For Sue Wood, her tea room’s rustic location is the secret to its consistent appeal. “We’ve got a mix of cyclists, walkers, older people, younger people, and families. We cater for the whole lot. We’re at the foot of the South Downs, and we have quite a lot of walkers.” Ultimately, you have to strike a delicate balance. The location has to be laden with quaint, bucolic charm, and tourist appeal; a grimy industrial area won’t create the atmosphere you need, and is likely to harbour a swarm of coffee chains which could significantly erode your potential customer base. However, you can’t stray too far from the beaten track. Joe Armstrong, of Byermoor Tea Rooms in Newcastle, said: “The location has to be a place people are drawn to. If it’s in the sticks, you at least have to have something nearby, like a farm shop or market garden.”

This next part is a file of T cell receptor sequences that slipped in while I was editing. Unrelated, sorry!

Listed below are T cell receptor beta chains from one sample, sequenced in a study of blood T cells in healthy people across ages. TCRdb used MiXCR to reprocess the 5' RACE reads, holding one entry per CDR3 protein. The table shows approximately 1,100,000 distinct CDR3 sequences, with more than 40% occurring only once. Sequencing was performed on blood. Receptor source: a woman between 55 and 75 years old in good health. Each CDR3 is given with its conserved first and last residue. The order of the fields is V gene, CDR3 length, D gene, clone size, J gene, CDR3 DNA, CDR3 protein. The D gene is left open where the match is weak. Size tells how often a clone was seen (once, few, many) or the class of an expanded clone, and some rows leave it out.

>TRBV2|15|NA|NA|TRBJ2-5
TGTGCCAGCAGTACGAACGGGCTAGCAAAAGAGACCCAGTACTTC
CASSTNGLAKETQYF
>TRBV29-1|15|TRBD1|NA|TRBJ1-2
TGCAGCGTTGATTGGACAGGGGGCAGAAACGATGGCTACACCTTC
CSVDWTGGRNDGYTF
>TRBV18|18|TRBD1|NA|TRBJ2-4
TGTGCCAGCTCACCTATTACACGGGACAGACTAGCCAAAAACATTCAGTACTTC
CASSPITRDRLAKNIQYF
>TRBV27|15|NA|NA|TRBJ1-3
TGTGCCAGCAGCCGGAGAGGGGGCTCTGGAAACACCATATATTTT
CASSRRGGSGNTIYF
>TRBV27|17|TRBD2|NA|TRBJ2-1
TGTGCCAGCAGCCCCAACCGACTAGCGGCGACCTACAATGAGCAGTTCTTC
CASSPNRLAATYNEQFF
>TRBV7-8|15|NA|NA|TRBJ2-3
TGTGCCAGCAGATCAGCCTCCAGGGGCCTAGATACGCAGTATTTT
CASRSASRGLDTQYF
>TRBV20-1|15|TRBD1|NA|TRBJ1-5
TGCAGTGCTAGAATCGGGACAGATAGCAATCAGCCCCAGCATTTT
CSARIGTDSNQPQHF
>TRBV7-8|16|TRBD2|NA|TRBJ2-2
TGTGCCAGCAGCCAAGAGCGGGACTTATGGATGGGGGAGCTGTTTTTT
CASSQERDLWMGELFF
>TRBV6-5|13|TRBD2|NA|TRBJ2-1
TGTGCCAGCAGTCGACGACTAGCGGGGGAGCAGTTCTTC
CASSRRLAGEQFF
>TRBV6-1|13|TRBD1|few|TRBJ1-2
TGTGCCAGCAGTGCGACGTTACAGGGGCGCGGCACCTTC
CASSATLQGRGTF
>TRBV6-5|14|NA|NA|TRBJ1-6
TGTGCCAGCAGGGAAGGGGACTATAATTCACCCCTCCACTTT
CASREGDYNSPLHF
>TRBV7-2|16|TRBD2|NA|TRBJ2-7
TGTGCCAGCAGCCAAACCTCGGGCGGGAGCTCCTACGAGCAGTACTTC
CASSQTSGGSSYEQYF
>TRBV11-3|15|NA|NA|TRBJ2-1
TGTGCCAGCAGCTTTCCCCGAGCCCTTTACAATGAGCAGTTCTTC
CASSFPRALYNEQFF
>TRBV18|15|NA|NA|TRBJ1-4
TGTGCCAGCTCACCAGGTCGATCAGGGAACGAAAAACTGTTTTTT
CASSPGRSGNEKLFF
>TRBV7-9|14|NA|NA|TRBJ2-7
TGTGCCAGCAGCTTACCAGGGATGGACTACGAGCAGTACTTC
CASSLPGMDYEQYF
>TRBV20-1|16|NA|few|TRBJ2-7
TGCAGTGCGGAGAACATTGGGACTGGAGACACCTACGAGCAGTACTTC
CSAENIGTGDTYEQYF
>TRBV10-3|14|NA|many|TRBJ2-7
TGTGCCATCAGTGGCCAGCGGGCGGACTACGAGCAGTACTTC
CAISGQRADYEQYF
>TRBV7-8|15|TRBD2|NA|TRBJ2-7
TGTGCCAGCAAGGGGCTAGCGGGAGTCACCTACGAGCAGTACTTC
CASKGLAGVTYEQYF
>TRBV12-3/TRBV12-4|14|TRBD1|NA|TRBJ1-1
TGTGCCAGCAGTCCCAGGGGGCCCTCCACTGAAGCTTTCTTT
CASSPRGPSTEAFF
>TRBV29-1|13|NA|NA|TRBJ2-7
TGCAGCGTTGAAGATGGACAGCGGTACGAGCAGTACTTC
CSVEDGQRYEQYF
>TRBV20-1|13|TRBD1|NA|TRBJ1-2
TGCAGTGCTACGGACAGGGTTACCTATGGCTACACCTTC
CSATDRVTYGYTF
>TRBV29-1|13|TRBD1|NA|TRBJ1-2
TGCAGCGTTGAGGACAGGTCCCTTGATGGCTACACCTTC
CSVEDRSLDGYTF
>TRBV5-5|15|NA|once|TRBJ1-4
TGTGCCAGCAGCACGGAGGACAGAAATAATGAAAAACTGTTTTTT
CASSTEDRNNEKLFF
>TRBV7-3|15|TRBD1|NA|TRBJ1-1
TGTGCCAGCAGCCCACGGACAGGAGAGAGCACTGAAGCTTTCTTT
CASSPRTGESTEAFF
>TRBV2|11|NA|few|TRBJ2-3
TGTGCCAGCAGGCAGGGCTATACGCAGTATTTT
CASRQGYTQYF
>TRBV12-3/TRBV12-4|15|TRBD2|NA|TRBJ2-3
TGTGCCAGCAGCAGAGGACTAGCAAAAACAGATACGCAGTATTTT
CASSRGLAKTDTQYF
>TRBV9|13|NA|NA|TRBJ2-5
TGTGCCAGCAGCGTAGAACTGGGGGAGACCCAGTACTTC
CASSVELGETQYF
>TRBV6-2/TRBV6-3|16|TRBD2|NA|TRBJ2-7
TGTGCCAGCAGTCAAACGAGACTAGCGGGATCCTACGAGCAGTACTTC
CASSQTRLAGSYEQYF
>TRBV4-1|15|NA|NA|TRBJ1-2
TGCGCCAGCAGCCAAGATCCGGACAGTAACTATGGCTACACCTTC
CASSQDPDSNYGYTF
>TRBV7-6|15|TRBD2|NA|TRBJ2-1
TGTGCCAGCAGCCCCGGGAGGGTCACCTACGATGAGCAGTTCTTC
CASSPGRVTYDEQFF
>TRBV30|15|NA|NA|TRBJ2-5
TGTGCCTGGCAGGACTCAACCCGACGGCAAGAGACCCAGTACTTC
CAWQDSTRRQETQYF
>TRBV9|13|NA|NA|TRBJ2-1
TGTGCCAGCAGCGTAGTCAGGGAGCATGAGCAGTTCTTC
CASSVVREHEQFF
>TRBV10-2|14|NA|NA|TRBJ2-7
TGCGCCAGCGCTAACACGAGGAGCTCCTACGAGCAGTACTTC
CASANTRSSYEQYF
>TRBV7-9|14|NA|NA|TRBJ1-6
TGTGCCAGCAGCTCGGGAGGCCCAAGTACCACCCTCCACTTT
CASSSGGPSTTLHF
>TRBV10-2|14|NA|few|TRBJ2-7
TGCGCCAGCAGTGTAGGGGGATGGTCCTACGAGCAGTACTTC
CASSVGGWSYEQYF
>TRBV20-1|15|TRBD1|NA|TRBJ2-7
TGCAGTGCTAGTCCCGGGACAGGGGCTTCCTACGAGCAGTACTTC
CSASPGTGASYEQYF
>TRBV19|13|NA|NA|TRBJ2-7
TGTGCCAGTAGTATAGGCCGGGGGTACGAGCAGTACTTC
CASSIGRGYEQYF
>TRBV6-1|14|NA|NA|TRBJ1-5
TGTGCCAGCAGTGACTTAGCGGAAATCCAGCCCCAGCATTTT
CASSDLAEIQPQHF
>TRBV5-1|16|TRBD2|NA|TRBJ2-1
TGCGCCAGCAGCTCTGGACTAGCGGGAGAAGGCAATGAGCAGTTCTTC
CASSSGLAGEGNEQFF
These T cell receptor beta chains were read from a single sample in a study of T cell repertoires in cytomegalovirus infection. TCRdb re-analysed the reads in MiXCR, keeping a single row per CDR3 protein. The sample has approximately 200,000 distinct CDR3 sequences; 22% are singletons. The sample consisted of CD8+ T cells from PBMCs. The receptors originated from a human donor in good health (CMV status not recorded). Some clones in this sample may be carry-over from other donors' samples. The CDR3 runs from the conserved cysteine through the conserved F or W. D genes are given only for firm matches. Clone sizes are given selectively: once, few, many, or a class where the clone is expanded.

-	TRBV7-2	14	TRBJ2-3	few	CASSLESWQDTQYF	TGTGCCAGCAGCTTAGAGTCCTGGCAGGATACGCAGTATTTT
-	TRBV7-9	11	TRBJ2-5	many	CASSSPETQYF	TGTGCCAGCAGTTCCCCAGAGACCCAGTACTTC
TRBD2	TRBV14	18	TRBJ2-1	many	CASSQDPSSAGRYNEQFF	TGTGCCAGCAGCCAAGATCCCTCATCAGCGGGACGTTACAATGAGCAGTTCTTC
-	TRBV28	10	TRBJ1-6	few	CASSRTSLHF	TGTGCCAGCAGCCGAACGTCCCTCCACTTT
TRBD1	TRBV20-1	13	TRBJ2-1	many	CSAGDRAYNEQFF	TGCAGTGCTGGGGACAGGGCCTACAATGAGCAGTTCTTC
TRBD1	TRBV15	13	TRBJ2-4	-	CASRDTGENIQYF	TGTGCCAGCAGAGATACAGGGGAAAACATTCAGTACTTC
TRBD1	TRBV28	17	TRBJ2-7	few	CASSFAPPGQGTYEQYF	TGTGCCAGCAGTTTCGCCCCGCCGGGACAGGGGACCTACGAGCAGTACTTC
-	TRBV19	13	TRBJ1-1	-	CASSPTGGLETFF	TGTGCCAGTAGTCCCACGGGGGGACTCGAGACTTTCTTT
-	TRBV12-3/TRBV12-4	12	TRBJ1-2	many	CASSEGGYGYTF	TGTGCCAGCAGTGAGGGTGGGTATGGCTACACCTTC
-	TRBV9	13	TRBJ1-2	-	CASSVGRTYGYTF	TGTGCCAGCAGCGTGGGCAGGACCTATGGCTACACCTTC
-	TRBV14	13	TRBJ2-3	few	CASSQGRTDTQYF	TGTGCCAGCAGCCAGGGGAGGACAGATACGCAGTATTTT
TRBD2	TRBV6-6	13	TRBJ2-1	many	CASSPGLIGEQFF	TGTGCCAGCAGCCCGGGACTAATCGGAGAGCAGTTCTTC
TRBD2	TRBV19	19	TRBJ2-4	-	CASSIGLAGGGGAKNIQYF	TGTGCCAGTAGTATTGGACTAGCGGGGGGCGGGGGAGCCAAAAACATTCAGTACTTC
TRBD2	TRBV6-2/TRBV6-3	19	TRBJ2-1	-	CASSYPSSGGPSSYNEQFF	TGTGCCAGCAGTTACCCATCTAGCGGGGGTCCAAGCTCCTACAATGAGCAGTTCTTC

Your tea room needn’t be on the beaten path, as tourists are more likely to explore back streets and will find you. You’ll want to be accessible, obviously, but things like car parking won’t really matter so much. Typically, your décor will be different from that of a café. Cafés may be more likely to be tiled with prominent refrigerated counters. Tea rooms should generally have a cosier feel – lace table cloths and doilies are popular. Of course, the décor is totally up to you, but if you want to market yourself as a tea room, then you probably don’t want people to confuse you with a café.
Uniqueness is crucial – you want the tea room to feel like home. With this in mind, Sue Wood got her tables from a made-to-measure specialist in unfinished pine, and sourced her crockery from the local pottery. Likewise, the owners of The Bridge Tea Rooms have enhanced their 16th-century cottage with open fires and historical ornaments. Alison Hayward, who took over the business in 2008, said “the original owners bought everything from antique shops, and you can do this fairly easily.”